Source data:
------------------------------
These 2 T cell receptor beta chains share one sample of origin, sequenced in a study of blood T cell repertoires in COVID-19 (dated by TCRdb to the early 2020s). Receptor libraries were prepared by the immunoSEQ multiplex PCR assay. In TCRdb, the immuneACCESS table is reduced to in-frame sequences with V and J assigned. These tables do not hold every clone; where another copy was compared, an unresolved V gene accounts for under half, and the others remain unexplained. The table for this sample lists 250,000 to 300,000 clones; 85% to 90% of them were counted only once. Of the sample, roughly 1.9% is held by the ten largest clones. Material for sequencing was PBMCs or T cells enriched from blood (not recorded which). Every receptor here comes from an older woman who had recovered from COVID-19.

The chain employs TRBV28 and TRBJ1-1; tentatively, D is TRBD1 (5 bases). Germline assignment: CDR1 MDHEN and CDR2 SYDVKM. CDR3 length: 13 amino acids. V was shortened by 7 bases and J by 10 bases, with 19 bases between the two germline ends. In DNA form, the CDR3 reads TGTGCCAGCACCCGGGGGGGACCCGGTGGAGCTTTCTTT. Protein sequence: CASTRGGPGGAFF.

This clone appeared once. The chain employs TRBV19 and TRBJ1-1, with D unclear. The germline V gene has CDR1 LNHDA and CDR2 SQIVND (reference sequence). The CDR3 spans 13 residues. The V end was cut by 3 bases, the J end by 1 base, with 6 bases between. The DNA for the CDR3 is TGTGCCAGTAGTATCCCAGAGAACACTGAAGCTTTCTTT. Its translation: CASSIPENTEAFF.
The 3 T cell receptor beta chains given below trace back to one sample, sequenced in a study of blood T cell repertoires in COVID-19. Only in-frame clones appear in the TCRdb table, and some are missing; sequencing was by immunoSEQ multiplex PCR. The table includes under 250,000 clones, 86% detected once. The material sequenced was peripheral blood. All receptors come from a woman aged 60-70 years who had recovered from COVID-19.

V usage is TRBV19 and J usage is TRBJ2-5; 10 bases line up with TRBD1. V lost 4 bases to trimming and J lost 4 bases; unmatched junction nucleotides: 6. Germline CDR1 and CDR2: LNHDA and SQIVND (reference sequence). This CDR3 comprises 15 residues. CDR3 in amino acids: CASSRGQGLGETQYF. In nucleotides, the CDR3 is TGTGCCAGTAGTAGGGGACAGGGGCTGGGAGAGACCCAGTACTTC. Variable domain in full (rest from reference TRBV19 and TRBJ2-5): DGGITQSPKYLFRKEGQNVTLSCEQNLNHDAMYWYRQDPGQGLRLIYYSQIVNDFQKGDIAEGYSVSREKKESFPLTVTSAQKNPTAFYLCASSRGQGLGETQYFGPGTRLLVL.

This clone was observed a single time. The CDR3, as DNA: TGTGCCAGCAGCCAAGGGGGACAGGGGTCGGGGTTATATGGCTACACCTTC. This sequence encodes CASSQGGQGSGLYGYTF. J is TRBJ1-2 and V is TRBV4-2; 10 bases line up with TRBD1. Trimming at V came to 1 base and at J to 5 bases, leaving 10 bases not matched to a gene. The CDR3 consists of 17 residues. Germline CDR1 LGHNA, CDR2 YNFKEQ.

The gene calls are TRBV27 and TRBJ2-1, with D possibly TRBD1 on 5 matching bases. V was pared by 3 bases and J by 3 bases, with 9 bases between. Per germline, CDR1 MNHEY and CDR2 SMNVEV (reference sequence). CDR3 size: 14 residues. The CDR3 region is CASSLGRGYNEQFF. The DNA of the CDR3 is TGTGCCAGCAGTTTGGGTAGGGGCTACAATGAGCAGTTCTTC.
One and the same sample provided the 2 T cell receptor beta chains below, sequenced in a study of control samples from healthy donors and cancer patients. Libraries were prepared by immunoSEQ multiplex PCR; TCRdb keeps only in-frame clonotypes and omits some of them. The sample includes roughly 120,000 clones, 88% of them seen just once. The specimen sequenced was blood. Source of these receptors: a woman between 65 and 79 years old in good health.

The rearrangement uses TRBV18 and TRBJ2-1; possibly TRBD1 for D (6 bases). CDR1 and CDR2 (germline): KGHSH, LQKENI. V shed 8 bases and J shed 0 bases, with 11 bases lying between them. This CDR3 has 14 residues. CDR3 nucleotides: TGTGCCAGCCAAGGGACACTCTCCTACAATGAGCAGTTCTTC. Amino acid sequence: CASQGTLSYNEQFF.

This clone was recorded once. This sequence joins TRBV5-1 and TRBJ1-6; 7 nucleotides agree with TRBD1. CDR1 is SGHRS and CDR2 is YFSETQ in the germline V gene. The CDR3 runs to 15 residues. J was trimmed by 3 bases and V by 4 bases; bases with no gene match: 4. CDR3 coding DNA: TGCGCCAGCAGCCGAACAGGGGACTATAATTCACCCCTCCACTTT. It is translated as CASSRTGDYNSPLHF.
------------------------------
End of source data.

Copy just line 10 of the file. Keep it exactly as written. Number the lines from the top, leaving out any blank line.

This clone was recorded once. This sequence joins TRBV5-1 and TRBJ1-6; 7 nucleotides agree with TRBD1. CDR1 is SGHRS and CDR2 is YFSETQ in the germline V gene. The CDR3 runs to 15 residues. J was trimmed by 3 bases and V by 4 bases; bases with no gene match: 4. CDR3 coding DNA: TGCGCCAGCAGCCGAACAGGGGACTATAATTCACCCCTCCACTTT. It is translated as CASSRTGDYNSPLHF.